For the first time, researchers have used 3D printers and a novel bioprinting technique to develop a sustainable material made from algae that is tough and resilient. The material could have a wide range of applications, from space exploration to the fashion industry, eventually producing sustainable clothing.
New in fashion
New materials incorporating living organisms such as algae and bacteria — and the everyday products made with these materials — offer alternatives to less sustainable but commonly-used materials do a lot of environmental harm. The need to cut down on greenhouse gas emissions and on fossil materials require novel material solutions to be developed, and this algae material is just what the doctor ordered.
“3D printing is a powerful technology for fabrication of living functional materials that have a huge potential in a wide range of environmental and human-based applications,” Srikkanth Balasubramanian, lead author, said in a statement. “We provide the first example of an engineered photosynthetic material that is physically robust enough to be deployed in real-life applications.”
To create the living material, the researchers started working with non-living bacterial cellulose, an organic compound that is produced and excreted by bacteria. It has unique mechanical properties, such as flexibility, toughness, strength, and ability to retain its shape – even when twisted, crushed, or otherwise physically distorted. It’s exactly what you want in clothing.
The researchers then used a 3D printer to deposit living algae onto the bacterial cellulose. The bacterial cellulose is like the paper in a printer while living microalgae acts as the ink. The combination of both components led to creating a material with the robustness of the bacterial cellulose and the photosynthetic quality of the algae, blending the best of both worlds.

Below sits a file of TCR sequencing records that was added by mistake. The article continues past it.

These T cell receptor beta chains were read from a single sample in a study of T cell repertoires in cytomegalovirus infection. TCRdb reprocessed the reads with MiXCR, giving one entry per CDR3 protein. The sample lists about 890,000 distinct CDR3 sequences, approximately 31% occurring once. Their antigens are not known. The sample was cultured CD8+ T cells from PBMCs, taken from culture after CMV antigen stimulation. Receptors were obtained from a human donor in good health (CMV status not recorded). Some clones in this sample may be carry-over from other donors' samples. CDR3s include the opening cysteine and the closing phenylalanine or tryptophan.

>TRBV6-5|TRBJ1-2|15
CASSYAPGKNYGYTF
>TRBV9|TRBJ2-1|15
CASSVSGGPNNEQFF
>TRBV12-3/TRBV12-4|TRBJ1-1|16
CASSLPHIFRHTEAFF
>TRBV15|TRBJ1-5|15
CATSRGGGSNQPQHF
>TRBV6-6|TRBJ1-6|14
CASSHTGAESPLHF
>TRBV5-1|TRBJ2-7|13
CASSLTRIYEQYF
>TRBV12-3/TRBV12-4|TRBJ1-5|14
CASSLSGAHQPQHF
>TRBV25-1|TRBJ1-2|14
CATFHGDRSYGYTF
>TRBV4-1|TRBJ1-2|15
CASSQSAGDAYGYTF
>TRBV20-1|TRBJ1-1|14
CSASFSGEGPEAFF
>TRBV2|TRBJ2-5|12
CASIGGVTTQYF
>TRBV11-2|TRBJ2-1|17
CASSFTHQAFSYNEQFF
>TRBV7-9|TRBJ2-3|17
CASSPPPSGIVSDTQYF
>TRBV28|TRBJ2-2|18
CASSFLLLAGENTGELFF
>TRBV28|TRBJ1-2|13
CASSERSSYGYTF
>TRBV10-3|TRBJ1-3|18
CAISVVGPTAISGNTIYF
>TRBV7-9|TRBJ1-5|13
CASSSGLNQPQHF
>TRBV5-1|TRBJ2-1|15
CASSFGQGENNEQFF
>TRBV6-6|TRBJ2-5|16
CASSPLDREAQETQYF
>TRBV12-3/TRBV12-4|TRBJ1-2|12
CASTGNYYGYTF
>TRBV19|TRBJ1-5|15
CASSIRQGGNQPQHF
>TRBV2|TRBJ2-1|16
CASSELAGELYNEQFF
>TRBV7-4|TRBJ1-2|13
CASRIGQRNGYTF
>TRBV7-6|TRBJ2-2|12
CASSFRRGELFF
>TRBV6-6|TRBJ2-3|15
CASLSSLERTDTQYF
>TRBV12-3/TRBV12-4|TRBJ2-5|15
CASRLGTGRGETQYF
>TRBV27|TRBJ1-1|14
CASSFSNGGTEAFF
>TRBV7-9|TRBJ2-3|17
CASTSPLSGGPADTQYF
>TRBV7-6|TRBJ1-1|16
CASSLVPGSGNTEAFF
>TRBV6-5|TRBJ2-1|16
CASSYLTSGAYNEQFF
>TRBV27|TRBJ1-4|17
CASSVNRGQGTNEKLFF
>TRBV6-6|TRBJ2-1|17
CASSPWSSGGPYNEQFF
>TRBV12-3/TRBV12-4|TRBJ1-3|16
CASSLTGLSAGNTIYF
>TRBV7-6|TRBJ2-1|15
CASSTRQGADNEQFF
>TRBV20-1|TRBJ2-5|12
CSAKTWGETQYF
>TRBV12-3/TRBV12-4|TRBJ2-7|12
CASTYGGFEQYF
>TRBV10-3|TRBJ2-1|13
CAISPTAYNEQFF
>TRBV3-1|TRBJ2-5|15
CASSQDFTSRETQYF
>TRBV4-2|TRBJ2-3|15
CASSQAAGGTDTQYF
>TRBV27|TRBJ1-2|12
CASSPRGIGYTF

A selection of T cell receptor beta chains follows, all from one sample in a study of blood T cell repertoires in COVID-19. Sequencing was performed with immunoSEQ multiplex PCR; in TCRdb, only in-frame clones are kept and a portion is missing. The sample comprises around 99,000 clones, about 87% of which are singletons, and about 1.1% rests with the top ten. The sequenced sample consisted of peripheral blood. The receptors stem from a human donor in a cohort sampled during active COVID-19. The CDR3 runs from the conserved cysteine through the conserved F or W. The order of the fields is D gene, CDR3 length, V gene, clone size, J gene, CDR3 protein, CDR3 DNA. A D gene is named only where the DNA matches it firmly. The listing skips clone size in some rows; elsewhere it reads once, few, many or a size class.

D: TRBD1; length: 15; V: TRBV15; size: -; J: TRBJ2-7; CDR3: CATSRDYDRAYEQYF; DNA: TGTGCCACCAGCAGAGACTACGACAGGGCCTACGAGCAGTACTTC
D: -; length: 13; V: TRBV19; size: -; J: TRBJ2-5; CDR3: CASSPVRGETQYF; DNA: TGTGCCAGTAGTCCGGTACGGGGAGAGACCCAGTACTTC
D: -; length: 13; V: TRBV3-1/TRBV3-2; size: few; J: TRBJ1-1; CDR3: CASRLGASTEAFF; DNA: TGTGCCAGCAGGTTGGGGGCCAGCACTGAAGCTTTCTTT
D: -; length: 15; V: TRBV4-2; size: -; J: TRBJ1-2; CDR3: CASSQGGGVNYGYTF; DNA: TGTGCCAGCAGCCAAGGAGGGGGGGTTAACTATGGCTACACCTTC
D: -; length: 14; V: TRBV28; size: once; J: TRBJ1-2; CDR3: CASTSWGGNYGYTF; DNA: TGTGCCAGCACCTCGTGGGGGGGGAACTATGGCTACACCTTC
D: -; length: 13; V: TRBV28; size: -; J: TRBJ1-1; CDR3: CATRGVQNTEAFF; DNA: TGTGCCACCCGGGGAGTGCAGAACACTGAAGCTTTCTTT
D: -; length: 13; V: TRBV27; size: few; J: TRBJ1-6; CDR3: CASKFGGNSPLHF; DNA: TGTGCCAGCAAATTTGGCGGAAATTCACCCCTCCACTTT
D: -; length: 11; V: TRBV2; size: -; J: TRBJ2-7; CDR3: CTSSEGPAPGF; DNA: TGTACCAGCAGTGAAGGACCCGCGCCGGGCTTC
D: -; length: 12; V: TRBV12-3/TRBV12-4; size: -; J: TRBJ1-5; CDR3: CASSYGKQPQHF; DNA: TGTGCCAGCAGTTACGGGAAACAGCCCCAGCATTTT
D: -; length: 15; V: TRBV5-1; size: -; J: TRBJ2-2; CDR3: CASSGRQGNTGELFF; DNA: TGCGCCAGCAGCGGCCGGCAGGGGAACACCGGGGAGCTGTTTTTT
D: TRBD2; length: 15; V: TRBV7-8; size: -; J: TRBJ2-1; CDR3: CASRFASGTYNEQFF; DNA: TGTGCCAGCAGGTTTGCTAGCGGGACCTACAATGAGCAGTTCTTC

It’s tough and resilient while also eco-friendly, biodegradable, and simple and scalable to produce. The plant-like nature of the material means it can use photosynthesis to “feed” itself over periods of many weeks, and it is also able to be regenerated — a small sample of the material can be grown on-site to make more materials. This would allow the fashion industry to become more circular and less wasteful.
These features make the material a good candidate for a wide variety of applications in areas such as energy, medicine, fashion, and space technology, the researchers argued. They even suggested that it could be used to develop artificial leaves, photosynthetic surfaces, or photosynthetic garments.
Artificial leaves are materials that mimic actual leaves, using the sunshine to convert water and carbon dioxide into oxygen and energy. Just like it happens in photosynthesis. Leaves store energy in chemical form as sugars, which can then be converted into fuels. This render leaves as a way of producing sustainable energy in places where plants don’t grow well.
“For artificial leaves, our materials are like taking the ‘best parts’ of plants – the leaves – which can create sustainable energy, without needing to use resources to produce parts of plants that need resources but don’t produce energy,” Anne Meyer, co-author, said in a statement. “We are making a material that is only focused on the sustainable production of energy.”
The materials could also change the fashion sector, the researchers argued. Clothes made from algae would address some of the negative environmental effects of the textile industry, manufacturing high-quality fabrics that would be sustainability produced and completely biodegradable. Plus, they would not need to be washed as often as conventional clothes.
The study was published in the journal Advanced Functional Materials.